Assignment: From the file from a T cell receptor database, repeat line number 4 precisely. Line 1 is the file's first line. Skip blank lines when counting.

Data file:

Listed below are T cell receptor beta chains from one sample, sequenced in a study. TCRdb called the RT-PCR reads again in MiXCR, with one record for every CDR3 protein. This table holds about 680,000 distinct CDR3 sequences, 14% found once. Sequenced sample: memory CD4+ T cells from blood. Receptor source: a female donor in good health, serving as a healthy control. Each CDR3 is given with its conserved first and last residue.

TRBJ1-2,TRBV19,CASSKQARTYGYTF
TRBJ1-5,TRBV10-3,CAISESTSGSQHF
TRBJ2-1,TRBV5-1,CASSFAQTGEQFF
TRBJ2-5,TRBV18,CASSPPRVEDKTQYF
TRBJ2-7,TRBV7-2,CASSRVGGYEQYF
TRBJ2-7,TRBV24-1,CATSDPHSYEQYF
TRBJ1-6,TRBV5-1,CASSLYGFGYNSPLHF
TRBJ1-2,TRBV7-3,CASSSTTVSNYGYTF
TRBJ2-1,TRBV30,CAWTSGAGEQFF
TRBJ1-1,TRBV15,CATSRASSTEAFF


TRBJ2-1,TRBV5-1,CASSFAQTGEQFF